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Ann Arbor Blazes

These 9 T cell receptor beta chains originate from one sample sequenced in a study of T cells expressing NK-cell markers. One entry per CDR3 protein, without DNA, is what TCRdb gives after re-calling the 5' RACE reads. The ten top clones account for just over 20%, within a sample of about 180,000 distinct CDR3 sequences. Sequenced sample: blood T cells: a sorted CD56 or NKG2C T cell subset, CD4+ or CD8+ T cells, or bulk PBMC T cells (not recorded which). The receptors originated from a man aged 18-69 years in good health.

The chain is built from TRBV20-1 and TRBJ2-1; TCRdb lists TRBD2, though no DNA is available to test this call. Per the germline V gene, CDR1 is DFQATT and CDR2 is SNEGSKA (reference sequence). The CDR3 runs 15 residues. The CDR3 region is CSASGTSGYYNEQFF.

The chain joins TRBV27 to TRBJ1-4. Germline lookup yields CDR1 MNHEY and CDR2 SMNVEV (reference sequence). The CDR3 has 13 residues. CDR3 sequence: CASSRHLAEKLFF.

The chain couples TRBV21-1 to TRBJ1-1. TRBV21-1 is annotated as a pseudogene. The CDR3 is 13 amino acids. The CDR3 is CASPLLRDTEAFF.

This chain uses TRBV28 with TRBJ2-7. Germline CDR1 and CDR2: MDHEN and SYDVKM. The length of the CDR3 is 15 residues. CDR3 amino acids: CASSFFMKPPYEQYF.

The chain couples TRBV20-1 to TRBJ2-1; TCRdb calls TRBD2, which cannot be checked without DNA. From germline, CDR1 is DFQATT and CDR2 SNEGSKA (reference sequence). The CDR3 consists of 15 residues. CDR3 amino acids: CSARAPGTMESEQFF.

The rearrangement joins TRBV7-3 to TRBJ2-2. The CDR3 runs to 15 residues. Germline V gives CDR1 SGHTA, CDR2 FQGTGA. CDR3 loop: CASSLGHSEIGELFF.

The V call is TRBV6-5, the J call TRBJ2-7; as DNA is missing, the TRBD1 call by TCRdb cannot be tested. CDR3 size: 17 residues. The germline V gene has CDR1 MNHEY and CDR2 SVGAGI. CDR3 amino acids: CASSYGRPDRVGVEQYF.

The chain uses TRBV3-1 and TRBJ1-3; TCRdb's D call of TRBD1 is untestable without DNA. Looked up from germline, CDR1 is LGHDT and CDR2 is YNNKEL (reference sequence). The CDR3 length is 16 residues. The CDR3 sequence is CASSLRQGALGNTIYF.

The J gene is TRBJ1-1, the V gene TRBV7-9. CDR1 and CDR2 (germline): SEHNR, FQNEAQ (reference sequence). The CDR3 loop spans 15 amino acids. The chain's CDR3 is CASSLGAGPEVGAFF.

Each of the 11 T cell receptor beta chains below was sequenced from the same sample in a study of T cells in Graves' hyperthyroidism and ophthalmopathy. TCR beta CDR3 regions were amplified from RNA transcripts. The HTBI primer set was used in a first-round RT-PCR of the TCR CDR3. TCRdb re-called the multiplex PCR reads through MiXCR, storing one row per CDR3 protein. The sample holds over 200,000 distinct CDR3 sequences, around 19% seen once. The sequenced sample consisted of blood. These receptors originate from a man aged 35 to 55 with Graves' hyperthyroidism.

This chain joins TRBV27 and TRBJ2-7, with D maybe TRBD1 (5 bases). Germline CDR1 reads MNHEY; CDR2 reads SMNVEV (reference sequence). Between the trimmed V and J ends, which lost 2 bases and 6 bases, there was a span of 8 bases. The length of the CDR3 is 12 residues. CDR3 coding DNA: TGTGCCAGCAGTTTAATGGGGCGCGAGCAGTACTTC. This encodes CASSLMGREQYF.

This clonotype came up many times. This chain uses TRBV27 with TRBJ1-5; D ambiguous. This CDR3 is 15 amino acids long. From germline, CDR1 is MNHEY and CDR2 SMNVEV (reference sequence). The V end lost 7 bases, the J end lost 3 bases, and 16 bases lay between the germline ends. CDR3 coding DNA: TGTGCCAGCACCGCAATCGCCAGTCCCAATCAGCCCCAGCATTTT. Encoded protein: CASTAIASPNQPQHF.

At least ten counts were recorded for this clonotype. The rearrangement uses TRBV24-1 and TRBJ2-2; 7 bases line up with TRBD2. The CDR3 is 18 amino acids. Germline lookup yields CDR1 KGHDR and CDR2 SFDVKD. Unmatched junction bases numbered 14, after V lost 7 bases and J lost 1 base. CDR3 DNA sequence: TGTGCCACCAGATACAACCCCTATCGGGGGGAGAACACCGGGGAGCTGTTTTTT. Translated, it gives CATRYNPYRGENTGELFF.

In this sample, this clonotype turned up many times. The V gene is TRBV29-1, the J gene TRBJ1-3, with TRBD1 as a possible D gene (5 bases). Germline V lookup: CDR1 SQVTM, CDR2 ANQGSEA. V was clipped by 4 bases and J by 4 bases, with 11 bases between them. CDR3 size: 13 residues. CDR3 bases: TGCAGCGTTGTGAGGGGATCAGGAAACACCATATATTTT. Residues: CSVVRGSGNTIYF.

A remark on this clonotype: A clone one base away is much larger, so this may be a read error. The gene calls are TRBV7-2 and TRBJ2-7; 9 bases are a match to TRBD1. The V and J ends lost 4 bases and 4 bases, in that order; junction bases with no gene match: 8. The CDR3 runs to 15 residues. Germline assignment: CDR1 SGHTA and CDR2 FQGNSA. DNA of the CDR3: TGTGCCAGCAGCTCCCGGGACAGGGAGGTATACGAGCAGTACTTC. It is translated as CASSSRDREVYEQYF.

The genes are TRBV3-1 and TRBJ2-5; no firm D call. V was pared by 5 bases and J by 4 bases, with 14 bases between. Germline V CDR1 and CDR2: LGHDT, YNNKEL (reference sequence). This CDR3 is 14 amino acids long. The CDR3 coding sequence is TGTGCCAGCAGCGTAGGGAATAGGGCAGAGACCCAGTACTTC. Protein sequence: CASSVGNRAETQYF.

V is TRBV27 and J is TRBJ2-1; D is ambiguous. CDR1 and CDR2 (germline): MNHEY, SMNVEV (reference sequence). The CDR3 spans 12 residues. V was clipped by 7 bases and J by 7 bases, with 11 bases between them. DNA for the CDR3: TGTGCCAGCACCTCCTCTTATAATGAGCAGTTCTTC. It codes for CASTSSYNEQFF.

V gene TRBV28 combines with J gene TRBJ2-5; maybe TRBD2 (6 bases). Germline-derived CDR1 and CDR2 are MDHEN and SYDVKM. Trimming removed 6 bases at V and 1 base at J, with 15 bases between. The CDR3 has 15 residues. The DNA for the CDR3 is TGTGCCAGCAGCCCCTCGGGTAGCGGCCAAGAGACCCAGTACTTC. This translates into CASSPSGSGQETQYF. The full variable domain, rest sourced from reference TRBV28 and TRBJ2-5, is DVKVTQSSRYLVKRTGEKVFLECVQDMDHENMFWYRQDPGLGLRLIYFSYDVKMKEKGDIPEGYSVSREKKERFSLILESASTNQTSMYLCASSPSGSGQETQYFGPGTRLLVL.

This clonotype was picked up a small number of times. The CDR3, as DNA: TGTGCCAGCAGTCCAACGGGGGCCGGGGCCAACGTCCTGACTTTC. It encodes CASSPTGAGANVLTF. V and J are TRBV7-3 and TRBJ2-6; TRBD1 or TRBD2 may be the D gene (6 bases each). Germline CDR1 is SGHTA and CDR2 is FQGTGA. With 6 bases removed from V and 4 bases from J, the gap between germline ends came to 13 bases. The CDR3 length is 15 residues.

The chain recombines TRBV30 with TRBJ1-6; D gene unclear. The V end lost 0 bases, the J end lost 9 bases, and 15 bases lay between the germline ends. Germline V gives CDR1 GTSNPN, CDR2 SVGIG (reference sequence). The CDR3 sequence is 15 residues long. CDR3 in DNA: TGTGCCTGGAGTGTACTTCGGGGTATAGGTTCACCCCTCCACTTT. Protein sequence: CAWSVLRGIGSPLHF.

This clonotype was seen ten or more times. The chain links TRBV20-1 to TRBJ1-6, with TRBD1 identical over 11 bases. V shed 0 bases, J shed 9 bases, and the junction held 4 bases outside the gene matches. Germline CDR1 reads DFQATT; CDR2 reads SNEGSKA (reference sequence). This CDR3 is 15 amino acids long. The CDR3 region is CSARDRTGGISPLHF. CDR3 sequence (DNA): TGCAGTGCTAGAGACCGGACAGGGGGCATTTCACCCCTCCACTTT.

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This week, so far, has been a lively one for the boys who " run with the machine," as is still the custom in this place. Monday, Tuesday and Wednesday evenings, at abóut 8 o'clock or a trifle later, lires have broken out in various parts of the city, and on the last mentioned date an additional alarm, at about 10 o'clock, called for doublé work from the already tired out worker?. The record opens with the ItüRNINO OF MINERAL SPRINOS HOUSE. Monday night, at about 8 o'clock, just as the good Ilepublican workers had tinished business in the various ward caucuses of the oity, the fire bell sounded an alarm for the third ward. The usual large crowd, following the engines, wended its way to the Mineral Springs House, on Mann street, the roof of which was then in flarues. The delay in obtaioing water was so great that the flaines, though spreadiog slowly for a wooden structure, got beyond the power of the eztinguishing facilities, and the firemen, by work almost incredible, were only enabled to save from destruction the engines, boilers, and heating apparatus, contained in an addition to the south end of the structure. For this excellent piece of work they deserve grcnt praise. This building was ereoted in 1871, by Messrs. Sutherland & Wheedon, of this city, as a sanitarium or water cure, beeause of the medicinal properties of the springs in the vicinity. The original cost was some $20,000 and upwards, but for some reason it has never been a prcfitable investmeDt. The structure was plain, but still afine one, being three stories in height with basement, and having a frontage of 104 feet on Mann street. Evcry room in the building was nicely carpeted and furnished, and the grounds had been reeently graded and improved. Several changes in proprietorship havo been made since its erection. Dr. Ha'e was the 'first successor to Sutherlaud & Whetdon, and was fbllowed by Dr. Cleland, who gave place to Dr. Russell. Sonie two years since Drs. Calvert & Gatehell- the former of Jackson, the latter then a professor in the university, - bought the place, and were the owners at the time of the fire. No one was living in the House, but it had been customary to heat up Saturdays for the purposc of giving baths which were quite popular with pome of our people. No fire had been in the building since Saturday, but the conflagration must have resulted from a defective flue. Most of the furniturc was saved, but of course considerably dainaged. The owners were neither of them in the city, Dr. Calvert being in Jackson, and Dr. Gatehell living in Milwaukee. The loss is estimated by competent judges at $5,000 to $10,000, and the insur anee amounted to $8,000. The building will probably never bo rebuilt, and is certainly a great loss not only to that portion óf the city, but to theentire community. CONFLAORATION, NO. 2. Tuesday evening another fire brought out the fire companies. This time it was in the old block south of the opera house, known to fame as the Earl block. The fire was in the third story, of the south side, in rooms occupied by A. Furgeson, as living apartment9, and undoubtedly caught from a feotive flue, the chitnney being in a very bad condition where the üre originated. The 'jouseiióld fuiiture ia this apartment 'iuurueryseriou'i'y damaged by water, fire, and smoke. Mr. Furgeson had a policy of $200 upon the same, and also a policy of $200 upoo the stock of gooda iti his candy store below, which will probably cover his loss. Franklin L. Parker, who owns the south half of the building, had an office directly under these rooms. His papers and books were damaged considerably by water and by being scattered about. The building was inaured for $1,000 ; damage slight. In fact, from appearances inside, it would be difficult to damage it. weinman's barn. Wednesday afternoon, at about 5 o'clock Michael Weinman discovered an incipient fire in his barn, located in the rear of his meat market, corner of Washington and Fifth streets. The fire had originated on the ground floor, near the horses, three in number, which he first sucoeeded in removing, and afterward extinguished the flames without calling out the fire department. Later in the cvening, at 8è o'clock, the barti was again found to be on üre, t hts time in the loft where the hay is stored, and had made considerable heodway before being discovered. The fire departmcnt carne out in a hurry, and the barn still stands, though 8omewhat scorched, an advertiseuient of' what can be done by hard work. Mr. Weinman estimates his loss at f200, with in.turance to cover. At about 10 o'clock the 8EC0MD ALARM 80UNDED. ThÍ8 time it was caused by a fire in the dweiling of John Slater - of the firm of 81ater & Graff - on Spring street. The house had been unoecupied for several weeks, and quite exiensive repairs had been recently completed by carpenters and macona. The building was completely destroyed. Loss estimated at $1,700, insured for $800. The dwellings on either side of the burned house caught fire several times, and were ouly saved by extraordinary effort. The datnage by water to both is considerable. The origin of the last twn fires can be accounted tbronly by inoendiarisra. While the two former may have arisen frora defective flues, there is strong suspicion that they were also the work of ome fire bug. If any one should happen to be caught at the business, we wouldn't place mueh valué upon his future earthly happiness. An atteiupt was made to fire the building in wliicli Qall's meat market is located, on Washington street. A clapboard was pulled off on the east side, shavings and kerosene poured in and lighted, bat the blaze was seen before any material damage was done. This last attempt was inaJo on Thursday evening, about the usual hour.